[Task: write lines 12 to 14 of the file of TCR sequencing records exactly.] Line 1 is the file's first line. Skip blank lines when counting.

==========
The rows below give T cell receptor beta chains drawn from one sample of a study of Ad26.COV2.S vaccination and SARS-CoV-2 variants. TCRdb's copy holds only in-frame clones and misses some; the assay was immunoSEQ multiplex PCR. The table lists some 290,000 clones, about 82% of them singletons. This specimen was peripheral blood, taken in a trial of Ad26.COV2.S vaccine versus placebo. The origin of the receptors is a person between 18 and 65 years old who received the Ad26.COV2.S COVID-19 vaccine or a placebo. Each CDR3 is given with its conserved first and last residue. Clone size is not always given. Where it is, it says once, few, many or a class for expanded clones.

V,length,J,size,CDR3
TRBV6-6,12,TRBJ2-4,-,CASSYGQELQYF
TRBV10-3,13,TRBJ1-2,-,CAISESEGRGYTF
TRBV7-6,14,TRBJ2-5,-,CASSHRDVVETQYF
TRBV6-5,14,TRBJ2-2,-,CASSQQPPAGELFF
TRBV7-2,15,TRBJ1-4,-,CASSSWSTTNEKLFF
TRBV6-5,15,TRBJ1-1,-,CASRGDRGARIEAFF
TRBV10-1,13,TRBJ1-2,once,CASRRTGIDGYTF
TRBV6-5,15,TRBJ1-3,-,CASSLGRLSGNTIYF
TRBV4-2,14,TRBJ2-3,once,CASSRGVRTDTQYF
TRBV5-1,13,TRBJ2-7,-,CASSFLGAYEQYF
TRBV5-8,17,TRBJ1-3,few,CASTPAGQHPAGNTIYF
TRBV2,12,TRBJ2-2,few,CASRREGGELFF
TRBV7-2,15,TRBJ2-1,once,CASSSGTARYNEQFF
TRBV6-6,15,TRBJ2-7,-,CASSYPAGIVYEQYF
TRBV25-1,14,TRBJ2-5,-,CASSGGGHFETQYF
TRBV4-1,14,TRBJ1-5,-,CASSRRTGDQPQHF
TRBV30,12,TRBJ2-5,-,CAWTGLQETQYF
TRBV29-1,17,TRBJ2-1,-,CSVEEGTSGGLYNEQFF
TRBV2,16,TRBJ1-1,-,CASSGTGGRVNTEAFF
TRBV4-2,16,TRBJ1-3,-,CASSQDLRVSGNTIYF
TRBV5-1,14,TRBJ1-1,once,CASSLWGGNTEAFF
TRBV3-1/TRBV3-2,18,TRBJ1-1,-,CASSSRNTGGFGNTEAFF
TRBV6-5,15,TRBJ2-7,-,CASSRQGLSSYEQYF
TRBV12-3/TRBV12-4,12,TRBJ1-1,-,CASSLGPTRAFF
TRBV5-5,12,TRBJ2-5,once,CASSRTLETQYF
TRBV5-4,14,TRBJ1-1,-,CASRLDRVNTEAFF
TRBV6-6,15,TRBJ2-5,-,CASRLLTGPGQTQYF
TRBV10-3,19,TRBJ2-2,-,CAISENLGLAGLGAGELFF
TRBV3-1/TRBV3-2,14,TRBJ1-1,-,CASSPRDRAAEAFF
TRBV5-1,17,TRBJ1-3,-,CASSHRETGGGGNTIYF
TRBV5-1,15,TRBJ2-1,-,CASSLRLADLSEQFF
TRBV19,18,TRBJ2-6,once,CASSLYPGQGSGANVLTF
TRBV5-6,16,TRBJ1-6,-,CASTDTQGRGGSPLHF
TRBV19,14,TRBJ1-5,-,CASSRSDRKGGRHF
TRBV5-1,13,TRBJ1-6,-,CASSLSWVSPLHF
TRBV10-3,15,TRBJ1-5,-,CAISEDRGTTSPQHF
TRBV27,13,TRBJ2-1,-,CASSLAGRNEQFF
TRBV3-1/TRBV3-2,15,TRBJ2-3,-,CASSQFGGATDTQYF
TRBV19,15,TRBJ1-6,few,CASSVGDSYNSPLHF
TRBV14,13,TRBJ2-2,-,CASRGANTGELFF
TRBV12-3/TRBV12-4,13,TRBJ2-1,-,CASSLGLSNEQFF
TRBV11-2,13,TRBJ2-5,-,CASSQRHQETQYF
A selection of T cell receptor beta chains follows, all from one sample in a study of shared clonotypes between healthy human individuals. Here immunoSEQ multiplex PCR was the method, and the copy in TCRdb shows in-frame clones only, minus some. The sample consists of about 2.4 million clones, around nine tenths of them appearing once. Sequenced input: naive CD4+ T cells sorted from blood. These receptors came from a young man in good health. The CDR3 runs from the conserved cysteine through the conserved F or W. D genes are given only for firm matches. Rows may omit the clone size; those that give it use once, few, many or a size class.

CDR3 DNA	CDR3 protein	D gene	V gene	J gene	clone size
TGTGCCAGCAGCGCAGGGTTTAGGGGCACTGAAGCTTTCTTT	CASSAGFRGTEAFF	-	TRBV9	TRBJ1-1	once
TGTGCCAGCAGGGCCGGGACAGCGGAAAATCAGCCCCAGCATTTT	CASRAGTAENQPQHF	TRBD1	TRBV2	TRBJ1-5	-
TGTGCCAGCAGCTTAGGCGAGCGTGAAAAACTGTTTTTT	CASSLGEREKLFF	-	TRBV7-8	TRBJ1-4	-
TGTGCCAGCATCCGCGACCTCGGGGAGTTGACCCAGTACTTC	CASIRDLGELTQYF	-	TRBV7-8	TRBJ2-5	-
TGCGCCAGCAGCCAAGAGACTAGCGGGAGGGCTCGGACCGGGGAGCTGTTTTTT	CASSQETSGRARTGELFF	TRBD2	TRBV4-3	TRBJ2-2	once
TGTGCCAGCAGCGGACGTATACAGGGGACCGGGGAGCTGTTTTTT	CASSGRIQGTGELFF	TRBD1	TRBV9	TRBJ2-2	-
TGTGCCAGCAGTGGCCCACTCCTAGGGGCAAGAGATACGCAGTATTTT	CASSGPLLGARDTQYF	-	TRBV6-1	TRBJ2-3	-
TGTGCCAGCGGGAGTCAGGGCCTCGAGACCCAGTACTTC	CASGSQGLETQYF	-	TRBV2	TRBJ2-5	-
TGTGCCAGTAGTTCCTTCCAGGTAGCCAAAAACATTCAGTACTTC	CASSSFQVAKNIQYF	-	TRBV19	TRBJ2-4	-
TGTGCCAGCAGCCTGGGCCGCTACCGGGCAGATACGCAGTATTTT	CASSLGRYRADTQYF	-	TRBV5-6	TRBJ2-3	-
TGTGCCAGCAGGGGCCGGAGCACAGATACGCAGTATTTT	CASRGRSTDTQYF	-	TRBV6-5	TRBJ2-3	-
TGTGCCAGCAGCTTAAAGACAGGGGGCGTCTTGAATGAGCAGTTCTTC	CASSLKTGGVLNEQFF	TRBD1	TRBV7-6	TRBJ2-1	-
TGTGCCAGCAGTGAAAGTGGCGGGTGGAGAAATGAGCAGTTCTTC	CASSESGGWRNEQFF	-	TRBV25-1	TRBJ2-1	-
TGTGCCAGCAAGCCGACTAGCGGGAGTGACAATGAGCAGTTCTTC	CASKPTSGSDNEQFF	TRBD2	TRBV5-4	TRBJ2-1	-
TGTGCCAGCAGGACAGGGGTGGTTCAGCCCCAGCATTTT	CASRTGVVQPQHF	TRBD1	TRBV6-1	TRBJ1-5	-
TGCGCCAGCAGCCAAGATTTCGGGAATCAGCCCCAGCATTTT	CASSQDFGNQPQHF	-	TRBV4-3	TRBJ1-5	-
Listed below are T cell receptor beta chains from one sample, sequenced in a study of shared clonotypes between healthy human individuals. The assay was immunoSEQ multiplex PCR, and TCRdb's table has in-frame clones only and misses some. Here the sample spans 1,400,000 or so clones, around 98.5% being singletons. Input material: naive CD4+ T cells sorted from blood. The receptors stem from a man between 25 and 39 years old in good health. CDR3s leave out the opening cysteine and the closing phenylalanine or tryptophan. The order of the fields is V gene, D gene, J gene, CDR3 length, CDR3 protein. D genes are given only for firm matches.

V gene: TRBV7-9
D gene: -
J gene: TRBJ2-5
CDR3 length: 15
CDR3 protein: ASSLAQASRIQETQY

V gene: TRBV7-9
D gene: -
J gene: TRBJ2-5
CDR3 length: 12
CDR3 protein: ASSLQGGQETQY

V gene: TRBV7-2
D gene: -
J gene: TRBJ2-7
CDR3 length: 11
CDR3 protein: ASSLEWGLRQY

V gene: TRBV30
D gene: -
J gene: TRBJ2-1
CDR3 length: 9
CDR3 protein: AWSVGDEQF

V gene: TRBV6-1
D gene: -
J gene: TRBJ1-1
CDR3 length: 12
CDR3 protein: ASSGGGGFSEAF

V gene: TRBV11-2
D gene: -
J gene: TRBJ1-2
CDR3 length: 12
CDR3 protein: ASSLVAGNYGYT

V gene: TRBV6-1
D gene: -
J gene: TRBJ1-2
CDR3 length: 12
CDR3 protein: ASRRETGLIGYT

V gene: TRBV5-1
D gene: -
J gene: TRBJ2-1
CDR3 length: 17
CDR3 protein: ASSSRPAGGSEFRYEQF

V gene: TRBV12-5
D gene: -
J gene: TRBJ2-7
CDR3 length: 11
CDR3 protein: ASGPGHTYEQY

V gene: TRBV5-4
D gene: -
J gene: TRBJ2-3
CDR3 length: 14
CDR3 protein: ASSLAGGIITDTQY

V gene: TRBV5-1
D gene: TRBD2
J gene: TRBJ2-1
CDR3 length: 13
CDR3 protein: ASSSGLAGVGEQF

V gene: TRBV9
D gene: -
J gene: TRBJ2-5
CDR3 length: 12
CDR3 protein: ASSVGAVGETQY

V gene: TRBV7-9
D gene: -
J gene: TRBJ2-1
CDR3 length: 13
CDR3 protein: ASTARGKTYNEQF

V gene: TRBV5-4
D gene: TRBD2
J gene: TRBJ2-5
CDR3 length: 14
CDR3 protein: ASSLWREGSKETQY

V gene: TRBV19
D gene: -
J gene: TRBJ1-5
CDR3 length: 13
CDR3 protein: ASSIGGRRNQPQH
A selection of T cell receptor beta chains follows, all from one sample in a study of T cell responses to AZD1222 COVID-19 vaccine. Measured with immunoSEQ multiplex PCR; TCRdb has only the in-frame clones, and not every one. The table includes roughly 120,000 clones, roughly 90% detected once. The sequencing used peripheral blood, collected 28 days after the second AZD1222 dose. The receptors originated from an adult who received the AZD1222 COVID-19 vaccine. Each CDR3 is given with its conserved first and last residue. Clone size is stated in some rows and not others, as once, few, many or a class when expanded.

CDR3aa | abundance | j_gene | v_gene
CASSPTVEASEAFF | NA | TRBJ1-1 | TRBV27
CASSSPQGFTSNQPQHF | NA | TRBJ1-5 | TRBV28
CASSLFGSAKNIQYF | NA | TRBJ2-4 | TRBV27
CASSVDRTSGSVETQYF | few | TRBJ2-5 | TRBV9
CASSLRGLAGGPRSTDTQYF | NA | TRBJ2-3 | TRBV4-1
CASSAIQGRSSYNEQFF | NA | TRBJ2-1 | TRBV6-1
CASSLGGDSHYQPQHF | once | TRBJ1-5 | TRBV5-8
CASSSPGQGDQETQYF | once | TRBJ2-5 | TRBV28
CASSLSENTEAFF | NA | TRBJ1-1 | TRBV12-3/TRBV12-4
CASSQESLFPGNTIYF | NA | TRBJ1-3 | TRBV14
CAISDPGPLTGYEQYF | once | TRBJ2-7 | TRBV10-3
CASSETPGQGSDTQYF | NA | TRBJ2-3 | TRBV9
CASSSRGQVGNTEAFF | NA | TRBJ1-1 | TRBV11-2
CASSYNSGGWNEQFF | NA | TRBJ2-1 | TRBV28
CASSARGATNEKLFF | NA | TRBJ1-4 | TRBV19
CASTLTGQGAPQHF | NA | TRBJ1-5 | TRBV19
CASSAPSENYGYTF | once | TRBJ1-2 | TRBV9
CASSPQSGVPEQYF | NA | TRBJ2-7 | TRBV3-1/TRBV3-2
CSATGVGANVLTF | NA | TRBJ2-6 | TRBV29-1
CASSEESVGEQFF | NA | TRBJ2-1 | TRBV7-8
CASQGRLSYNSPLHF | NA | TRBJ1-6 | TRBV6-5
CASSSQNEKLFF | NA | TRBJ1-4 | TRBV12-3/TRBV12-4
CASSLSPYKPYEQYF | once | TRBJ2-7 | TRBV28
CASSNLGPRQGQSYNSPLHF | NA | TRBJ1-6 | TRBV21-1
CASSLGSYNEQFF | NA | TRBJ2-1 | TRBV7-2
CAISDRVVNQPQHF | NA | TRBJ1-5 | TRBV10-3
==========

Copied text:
TRBV5-1,13,TRBJ2-7,-,CASSFLGAYEQYF
TRBV5-8,17,TRBJ1-3,few,CASTPAGQHPAGNTIYF
TRBV2,12,TRBJ2-2,few,CASRREGGELFF